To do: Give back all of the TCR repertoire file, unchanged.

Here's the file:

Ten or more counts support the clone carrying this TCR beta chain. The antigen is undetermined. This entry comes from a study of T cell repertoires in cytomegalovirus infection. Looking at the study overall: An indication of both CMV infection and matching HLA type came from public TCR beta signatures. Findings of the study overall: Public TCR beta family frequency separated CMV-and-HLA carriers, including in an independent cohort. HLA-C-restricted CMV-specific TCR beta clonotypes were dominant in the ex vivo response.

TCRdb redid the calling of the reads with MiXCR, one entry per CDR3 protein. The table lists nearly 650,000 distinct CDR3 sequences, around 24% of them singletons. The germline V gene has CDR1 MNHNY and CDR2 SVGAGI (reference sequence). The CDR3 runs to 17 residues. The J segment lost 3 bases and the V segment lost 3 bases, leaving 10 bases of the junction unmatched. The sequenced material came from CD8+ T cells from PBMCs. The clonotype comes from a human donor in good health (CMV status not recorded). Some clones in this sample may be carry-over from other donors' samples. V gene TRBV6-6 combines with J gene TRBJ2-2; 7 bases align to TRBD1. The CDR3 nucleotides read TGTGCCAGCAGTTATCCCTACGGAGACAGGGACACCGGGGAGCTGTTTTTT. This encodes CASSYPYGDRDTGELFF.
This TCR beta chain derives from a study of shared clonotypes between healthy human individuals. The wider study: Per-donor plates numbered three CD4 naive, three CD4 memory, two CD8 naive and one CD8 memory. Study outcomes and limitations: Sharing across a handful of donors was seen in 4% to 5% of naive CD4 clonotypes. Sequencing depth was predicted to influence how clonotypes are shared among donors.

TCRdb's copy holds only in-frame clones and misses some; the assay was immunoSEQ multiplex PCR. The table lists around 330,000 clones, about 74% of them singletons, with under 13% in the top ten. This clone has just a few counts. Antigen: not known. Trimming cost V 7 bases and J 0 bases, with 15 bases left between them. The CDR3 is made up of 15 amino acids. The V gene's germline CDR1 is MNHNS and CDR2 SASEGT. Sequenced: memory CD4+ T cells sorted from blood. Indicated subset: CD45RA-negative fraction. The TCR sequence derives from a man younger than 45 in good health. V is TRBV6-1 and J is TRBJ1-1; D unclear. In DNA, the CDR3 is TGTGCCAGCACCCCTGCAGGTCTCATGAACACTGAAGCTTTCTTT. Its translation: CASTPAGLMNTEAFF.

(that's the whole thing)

Ten or more counts support the clone carrying this TCR beta chain. The antigen is undetermined. This entry comes from a study of T cell repertoires in cytomegalovirus infection. Looking at the study overall: An indication of both CMV infection and matching HLA type came from public TCR beta signatures. Findings of the study overall: Public TCR beta family frequency separated CMV-and-HLA carriers, including in an independent cohort. HLA-C-restricted CMV-specific TCR beta clonotypes were dominant in the ex vivo response.

TCRdb redid the calling of the reads with MiXCR, one entry per CDR3 protein. The table lists nearly 650,000 distinct CDR3 sequences, around 24% of them singletons. The germline V gene has CDR1 MNHNY and CDR2 SVGAGI (reference sequence). The CDR3 runs to 17 residues. The J segment lost 3 bases and the V segment lost 3 bases, leaving 10 bases of the junction unmatched. The sequenced material came from CD8+ T cells from PBMCs. The clonotype comes from a human donor in good health (CMV status not recorded). Some clones in this sample may be carry-over from other donors' samples. V gene TRBV6-6 combines with J gene TRBJ2-2; 7 bases align to TRBD1. The CDR3 nucleotides read TGTGCCAGCAGTTATCCCTACGGAGACAGGGACACCGGGGAGCTGTTTTTT. This encodes CASSYPYGDRDTGELFF.
This TCR beta chain derives from a study of shared clonotypes between healthy human individuals. The wider study: Per-donor plates numbered three CD4 naive, three CD4 memory, two CD8 naive and one CD8 memory. Study outcomes and limitations: Sharing across a handful of donors was seen in 4% to 5% of naive CD4 clonotypes. Sequencing depth was predicted to influence how clonotypes are shared among donors.

TCRdb's copy holds only in-frame clones and misses some; the assay was immunoSEQ multiplex PCR. The table lists around 330,000 clones, about 74% of them singletons, with under 13% in the top ten. This clone has just a few counts. Antigen: not known. Trimming cost V 7 bases and J 0 bases, with 15 bases left between them. The CDR3 is made up of 15 amino acids. The V gene's germline CDR1 is MNHNS and CDR2 SASEGT. Sequenced: memory CD4+ T cells sorted from blood. Indicated subset: CD45RA-negative fraction. The TCR sequence derives from a man younger than 45 in good health. V is TRBV6-1 and J is TRBJ1-1; D unclear. In DNA, the CDR3 is TGTGCCAGCACCCCTGCAGGTCTCATGAACACTGAAGCTTTCTTT. Its translation: CASTPAGLMNTEAFF.